On 9 August, two separate small incidents in Iran drew the attention of the Western media. The arrest of dozens of male and female teenagers at a pool party in Isfahan coincided with the arrest of four boys and two girls for teaching Zumba in Shahroud, north-east Iran. For readers in the West, such incidents are curiosities, a window into a different world. But for the leadership in Tehran, such seemingly minor incidents are a sign of a threat bubbling under the surface.
Iran’s youth, some of the most restive and most politically active in the region, represent the greatest long-term threat for the theocratic regime in Tehran. According to the United States Institute of Peace, over 60% of Iran’s 80 million people are under 30 years old. Successive governments have failed to address the socio-economic problems facing young people, such as high unemployment, meagre opportunities and strict social codes. Sanctions have played their role in restricting economic growth, but despite them young Iranians are still better educated and more worldly than any previous generation. Social media has played a large part in this development, especially Telegram and Instagram, the eighth most visited site in Iran.
If the regime does not change its approach and offer some hope to this critical population bloc, Iran’s political landscape will have no choice but to change its political, economic and social to accommodate them. In most scenarios, this would mean a change in regime.
Plainly, the signs of Western cultural influence worry the regime. At the pool party, young “half naked” boys and girls mixed socially. Alcohol, usually banned in Iran, flowed freely. Such mixing is forbidden by the strict Islamic laws of Iran, where contact between the sexes is kept to a minimum for fear of “corrupting” people’s morals. In Shahroud, the Zumba teachers, arrested for teaching “western” dance moves and posting them on social media, were condemned by the local Revolutionary Guards Commander for seeking “to change lifestyles”.
Culturally, few share the values of their religious leaders. Instead, with the help of social media, many align their principles more closely with the liberal, secular approach of the West. While this liberal stance has long been common in Iran, the concern for the mullahs is that pro-Western attitudes are beginning to spread to the regions, traditionally a support base for conservative forces.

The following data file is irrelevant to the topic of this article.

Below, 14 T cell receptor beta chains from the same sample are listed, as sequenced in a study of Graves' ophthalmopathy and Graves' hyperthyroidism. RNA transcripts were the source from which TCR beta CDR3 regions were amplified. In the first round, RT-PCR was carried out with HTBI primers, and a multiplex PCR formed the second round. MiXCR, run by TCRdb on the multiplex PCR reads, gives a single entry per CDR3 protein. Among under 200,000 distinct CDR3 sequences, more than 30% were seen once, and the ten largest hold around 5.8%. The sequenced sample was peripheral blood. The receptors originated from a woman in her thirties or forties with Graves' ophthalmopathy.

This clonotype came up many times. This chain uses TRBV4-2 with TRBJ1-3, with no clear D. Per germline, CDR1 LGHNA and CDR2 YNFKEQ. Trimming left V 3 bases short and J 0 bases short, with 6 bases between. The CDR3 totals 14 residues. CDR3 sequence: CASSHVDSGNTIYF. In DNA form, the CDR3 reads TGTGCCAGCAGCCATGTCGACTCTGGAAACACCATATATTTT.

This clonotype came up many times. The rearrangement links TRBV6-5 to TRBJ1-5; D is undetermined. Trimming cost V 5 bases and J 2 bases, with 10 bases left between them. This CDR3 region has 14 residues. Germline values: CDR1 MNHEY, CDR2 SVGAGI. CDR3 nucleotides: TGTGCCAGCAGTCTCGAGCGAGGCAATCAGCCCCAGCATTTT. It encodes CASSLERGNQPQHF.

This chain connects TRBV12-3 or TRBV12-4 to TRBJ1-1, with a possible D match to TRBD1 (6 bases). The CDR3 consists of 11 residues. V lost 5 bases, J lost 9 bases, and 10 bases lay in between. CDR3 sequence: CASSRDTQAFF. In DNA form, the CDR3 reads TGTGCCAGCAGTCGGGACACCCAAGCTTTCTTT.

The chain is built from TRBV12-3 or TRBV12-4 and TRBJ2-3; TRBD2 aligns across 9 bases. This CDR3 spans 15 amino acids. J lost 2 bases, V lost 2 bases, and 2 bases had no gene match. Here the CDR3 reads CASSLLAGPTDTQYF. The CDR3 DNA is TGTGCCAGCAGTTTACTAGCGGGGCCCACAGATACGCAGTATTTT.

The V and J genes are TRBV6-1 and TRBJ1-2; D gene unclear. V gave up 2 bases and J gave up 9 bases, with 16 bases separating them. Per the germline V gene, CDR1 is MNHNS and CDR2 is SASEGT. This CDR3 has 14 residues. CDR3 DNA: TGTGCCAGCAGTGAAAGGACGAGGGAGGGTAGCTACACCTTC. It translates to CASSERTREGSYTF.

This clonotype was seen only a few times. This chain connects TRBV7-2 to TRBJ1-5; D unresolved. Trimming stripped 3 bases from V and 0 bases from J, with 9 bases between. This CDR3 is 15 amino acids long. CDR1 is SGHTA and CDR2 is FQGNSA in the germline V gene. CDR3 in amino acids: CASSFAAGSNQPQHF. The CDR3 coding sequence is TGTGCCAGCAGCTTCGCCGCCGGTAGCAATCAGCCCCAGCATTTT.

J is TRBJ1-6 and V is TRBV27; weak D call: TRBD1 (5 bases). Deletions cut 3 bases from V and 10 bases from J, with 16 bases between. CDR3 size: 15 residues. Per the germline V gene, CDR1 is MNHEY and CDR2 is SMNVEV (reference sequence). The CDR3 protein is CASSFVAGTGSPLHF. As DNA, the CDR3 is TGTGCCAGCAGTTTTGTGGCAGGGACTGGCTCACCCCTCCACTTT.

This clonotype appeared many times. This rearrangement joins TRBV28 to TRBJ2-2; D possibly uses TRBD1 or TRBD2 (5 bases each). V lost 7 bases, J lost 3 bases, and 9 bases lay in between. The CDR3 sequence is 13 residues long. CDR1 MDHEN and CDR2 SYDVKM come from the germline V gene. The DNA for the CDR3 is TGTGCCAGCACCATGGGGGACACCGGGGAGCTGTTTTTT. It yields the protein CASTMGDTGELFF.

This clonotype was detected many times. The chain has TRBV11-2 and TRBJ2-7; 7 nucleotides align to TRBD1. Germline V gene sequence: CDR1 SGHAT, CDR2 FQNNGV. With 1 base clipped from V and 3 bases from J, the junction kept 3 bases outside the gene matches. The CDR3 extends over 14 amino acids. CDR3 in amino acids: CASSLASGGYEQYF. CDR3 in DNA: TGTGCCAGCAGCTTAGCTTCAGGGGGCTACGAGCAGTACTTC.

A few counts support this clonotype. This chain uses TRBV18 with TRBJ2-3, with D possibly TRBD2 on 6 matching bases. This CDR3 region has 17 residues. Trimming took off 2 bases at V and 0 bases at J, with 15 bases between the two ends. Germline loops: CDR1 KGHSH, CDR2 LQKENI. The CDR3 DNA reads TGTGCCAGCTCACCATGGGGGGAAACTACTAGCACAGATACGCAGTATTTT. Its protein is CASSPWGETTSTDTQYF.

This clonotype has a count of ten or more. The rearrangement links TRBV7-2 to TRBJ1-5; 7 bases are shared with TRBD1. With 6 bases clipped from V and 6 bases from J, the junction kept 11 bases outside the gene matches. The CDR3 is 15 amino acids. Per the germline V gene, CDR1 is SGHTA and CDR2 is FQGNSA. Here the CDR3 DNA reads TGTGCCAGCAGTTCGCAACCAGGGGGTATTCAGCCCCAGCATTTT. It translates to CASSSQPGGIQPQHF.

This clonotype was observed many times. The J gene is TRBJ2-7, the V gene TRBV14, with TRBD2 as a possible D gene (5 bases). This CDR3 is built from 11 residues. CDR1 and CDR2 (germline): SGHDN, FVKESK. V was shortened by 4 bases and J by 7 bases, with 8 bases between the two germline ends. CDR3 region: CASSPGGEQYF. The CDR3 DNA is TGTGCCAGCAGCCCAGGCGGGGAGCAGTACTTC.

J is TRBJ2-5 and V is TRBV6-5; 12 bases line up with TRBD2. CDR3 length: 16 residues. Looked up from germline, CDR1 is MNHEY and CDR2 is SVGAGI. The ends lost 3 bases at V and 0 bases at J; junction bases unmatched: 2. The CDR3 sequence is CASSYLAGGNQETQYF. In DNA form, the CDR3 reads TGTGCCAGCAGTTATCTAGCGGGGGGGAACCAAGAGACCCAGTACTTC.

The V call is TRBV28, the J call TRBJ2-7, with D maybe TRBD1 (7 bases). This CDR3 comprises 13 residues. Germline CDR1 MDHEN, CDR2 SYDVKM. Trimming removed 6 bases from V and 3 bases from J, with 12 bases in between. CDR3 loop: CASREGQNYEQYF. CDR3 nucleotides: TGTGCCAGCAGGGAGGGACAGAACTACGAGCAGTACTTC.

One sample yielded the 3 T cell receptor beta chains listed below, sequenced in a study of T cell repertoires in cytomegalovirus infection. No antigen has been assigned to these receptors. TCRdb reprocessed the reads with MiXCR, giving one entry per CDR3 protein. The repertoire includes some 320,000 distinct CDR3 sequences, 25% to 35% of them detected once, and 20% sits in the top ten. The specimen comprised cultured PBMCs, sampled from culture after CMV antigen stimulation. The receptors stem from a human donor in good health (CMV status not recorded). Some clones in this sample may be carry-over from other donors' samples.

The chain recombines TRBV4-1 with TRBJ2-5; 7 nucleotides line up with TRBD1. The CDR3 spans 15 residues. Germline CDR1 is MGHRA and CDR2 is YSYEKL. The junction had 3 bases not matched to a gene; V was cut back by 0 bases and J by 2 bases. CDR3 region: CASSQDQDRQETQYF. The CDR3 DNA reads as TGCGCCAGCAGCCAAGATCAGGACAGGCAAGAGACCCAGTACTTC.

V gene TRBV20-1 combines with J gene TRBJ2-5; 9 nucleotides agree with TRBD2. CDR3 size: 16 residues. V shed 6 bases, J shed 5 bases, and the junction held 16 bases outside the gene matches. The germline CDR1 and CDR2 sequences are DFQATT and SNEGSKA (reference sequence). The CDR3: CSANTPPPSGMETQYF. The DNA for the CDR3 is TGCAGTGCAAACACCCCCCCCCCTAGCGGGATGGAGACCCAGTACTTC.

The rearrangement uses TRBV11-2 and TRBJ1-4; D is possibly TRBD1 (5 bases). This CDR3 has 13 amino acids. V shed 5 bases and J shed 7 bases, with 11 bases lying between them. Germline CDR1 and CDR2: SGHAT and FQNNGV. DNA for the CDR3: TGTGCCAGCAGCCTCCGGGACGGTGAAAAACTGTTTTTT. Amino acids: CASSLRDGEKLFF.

These are not the first signs of culture clash between the old and the young. In 2014, six Iranian were sentenced to 91 lashes and a prison term for dancing along to Pharrell William’s song ‘Happy’. Since earlier this year the phrase “bad hijab” has been used to mock the offence of women failing to cover their hair properly, and there has been an increase in recent years of the number of women rebelling against what they consider to be an archaic rule.
The regime has reacted to these small rebellions by cracking down on minor transgressions increasingly harshly. In May 2016 Iran arrested eight people in a crackdown against women who “promote immoral and un-Islamic culture and promiscuity” by appearing on Instagram without wearing the mandatory hijab, in what was revealed as a two-year sting operation. The previous year, the Iranian regime deployed religious police to monitor patrons at the ski slopes in the Alborz mountains to ensure that men and women were not committing “immoral offenses” and that they remained separate while skiing.
As Iran’s population continues to grow – it will likely reach 100 million by 2050 – the regime will have to alter its priorities. This may mean changing its foreign policy in order to reduce sanctions and therefore spur economic growth; a new world-view may be adopted to accommodate young Iranians that want to be part of the international community.
For now, it is difficult to see the current regime doing any of these things. More likely is the continued repression and official crack-down on those seeking change. This does not bode well for Iran’s future or for that of the regime.